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Make Cervical Health your New Year’s Resolution

January is Cervical Health Awareness Month and a time that you see and hear more information on the topic from your healthcare provider and the media.

The reason for a month dedicated to raising awareness about cervical health is that most women don’t give much thought to their cervix unless it is time for an annual exam or while giving birth (at which time the cervix makes its presence well-known). The reason women aren’t likely to pay much attention to that part of their anatomy at other times is that it’s internal and generally goes unnoticed even if something is amiss – the critical reason a medical professional should examine it from time to time.

Since its Cervical Health Awareness Month, it seems appropriate to provide some awareness about the cervix itself. Let’s be honest, ladies. Do we know what our cervix actually does?

“Cervix” is Latin for “neck” and is the lower-most portion of the uterus. It carries out many critical functions that contribute to the overall reproductive health and wellbeing of women as it

  • allows the passage of menstrual fluid;
  • promotes fertility;
  • closes during pregnancy to keep the fetus inside and protects the uterus, upper reproductive tract, and a developing fetus from pathogens
  • widens (dilates) during labor to allow the baby to be born

To keep the cervix healthy, we must also understand its health threats.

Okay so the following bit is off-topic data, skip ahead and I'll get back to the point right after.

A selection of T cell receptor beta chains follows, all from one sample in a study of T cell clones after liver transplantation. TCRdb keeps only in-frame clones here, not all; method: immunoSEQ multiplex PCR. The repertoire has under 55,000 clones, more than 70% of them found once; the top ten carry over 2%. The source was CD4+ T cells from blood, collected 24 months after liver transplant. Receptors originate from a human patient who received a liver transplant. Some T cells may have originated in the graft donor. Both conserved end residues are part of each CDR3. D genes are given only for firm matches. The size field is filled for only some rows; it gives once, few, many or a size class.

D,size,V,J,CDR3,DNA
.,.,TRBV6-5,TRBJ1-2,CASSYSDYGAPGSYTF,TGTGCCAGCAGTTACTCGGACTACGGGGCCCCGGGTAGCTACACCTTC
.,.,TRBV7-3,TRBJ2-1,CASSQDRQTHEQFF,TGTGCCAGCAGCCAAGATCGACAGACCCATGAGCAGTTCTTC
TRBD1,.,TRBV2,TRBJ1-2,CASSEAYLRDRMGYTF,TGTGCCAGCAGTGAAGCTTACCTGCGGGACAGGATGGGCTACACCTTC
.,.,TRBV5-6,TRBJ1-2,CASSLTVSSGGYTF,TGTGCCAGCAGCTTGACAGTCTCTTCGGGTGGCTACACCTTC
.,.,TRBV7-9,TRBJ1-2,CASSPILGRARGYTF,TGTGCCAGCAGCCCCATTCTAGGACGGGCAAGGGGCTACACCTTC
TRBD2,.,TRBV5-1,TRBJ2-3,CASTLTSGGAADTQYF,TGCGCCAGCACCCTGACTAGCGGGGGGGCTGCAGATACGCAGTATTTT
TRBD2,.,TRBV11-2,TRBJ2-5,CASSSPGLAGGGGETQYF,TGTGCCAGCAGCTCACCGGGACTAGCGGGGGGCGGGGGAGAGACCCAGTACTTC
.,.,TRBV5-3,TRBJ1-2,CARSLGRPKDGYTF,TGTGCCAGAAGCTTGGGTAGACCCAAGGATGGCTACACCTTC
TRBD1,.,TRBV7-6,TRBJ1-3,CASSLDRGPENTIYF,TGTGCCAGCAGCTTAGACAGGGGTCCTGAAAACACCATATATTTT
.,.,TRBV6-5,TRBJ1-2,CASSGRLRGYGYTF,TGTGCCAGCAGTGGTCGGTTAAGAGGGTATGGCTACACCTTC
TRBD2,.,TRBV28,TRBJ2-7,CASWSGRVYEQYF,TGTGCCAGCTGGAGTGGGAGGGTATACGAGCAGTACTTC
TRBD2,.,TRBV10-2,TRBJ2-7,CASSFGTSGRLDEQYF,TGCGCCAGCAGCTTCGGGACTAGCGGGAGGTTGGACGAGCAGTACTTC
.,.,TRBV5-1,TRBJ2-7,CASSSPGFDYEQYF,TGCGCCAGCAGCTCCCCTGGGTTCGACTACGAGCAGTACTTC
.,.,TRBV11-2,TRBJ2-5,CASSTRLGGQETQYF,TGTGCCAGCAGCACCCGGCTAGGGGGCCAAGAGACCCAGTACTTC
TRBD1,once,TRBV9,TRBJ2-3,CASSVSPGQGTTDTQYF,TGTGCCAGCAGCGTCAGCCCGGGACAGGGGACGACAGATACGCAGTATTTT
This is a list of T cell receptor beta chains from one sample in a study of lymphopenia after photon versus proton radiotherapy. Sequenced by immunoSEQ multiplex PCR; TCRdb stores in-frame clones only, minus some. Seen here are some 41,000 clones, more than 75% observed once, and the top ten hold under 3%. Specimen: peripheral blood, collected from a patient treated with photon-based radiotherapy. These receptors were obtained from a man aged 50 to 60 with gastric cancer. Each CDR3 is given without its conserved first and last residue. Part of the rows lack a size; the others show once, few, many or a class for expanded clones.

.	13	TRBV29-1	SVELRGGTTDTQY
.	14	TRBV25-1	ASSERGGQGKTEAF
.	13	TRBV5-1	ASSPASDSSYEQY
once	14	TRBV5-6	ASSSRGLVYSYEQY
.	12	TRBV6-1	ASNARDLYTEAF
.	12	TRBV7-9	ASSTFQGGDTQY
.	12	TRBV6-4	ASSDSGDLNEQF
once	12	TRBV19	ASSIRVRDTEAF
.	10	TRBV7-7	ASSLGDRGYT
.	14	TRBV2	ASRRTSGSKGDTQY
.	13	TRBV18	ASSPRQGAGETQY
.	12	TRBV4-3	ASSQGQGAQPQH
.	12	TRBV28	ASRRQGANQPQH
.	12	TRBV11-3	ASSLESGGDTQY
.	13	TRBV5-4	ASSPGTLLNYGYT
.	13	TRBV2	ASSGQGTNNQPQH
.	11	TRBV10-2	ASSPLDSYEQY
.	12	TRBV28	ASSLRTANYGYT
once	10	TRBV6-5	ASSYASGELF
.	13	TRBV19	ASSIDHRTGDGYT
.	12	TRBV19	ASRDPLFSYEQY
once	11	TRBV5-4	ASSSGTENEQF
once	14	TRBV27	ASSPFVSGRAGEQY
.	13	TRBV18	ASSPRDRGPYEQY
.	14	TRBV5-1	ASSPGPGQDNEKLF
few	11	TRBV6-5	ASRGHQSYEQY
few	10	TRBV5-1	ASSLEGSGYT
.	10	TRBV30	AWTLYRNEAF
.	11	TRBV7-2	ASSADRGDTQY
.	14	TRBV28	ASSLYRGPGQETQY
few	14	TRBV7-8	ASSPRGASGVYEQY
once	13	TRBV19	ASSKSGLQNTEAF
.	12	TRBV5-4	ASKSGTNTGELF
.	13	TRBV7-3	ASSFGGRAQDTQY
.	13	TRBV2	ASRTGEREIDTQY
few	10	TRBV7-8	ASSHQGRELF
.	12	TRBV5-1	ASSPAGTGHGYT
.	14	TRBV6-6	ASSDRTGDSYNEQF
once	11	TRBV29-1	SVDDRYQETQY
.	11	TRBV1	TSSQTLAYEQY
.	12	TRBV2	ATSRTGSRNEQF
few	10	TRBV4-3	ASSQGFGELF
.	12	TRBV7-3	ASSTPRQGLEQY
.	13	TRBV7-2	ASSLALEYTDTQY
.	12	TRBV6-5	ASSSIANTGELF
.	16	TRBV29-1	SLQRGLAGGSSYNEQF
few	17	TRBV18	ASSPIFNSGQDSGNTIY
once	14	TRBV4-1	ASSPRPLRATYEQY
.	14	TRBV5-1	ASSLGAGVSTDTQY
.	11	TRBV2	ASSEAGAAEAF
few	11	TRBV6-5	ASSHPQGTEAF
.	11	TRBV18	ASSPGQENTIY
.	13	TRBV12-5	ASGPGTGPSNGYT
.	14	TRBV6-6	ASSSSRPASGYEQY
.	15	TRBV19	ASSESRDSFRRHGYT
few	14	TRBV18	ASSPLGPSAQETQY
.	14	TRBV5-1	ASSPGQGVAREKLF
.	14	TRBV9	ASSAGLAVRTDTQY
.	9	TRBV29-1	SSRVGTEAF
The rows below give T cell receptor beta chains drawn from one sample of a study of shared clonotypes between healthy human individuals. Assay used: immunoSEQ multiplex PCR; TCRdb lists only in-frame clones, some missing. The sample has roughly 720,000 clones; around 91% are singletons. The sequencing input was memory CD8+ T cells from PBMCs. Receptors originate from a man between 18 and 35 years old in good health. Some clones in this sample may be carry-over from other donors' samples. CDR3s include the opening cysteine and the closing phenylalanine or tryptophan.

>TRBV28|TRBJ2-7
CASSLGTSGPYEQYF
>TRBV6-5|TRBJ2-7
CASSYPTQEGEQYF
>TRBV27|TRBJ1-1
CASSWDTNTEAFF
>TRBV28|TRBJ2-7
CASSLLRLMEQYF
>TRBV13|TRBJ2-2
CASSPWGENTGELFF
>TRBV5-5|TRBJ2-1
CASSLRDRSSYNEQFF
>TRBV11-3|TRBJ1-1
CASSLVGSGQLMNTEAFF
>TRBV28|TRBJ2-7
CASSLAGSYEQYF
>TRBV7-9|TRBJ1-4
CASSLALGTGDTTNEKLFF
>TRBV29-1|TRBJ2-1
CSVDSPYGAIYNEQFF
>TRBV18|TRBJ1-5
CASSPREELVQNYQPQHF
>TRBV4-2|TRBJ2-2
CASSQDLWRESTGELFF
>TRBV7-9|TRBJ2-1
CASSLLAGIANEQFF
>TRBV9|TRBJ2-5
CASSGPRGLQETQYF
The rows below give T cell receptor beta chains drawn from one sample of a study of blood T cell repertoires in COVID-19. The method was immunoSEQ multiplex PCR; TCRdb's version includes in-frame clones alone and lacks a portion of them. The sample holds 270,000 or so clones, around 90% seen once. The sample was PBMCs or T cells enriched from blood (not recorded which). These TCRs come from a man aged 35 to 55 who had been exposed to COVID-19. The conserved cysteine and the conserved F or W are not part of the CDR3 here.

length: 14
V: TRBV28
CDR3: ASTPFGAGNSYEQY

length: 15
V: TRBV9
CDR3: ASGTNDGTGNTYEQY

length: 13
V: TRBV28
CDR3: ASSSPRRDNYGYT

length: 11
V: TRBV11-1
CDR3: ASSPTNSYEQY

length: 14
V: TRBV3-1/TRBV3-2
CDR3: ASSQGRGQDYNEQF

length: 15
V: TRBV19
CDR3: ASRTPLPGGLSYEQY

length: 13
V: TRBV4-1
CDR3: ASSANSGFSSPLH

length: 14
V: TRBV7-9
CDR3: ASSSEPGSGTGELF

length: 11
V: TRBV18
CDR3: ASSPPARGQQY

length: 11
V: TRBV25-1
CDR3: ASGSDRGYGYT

News reports and advertisements for certain vaccines in recent years make it likely that you are already aware of Human Papillomavirus (HPV) and its relation to cervical cancer, but what some people don’t realize is that other sexually transmitted infections (STIs) also pose a huge risk to cervical health.  Gonorrhea, Chlamydia, and HIV are all problems for the cervix since the cervix acts as the primary site of infection. Undetected Gonorrhea or Chlamydia can lead to long-term reproductive health problems, including infertility.

According to the American Cancer Society (2016 a), the following can increase your risk for cervical cancer:

  • Human papillomavirus (HPV) infection
  • Smoking
  • Weakened immune system
  • Chlamydia infection
  • A diet low in fruits and vegetables
  • Being overweight
  • Family history of cervical cancer

In addition to the more recent availability of vaccines, there is another, not so new way to keep your cervix healthy. The Papanicolaou test (more commonly referred to as a Pap smear, Pap test, cervical smear, or smear test) is a method of cervical screening used to detect potentially pre-cancerous and cancerous processes. The cervix is swabbed during a Pap smear and cervical cells are viewed under a microscope.

Since the Pap smear became part of a routine pelvic exam, deaths from cervical cancer have dropped dramatically. Although the test is not 100% accurate (it has its share of false positive and false negative results), we cannot overstate the importance of this test as a screening tool.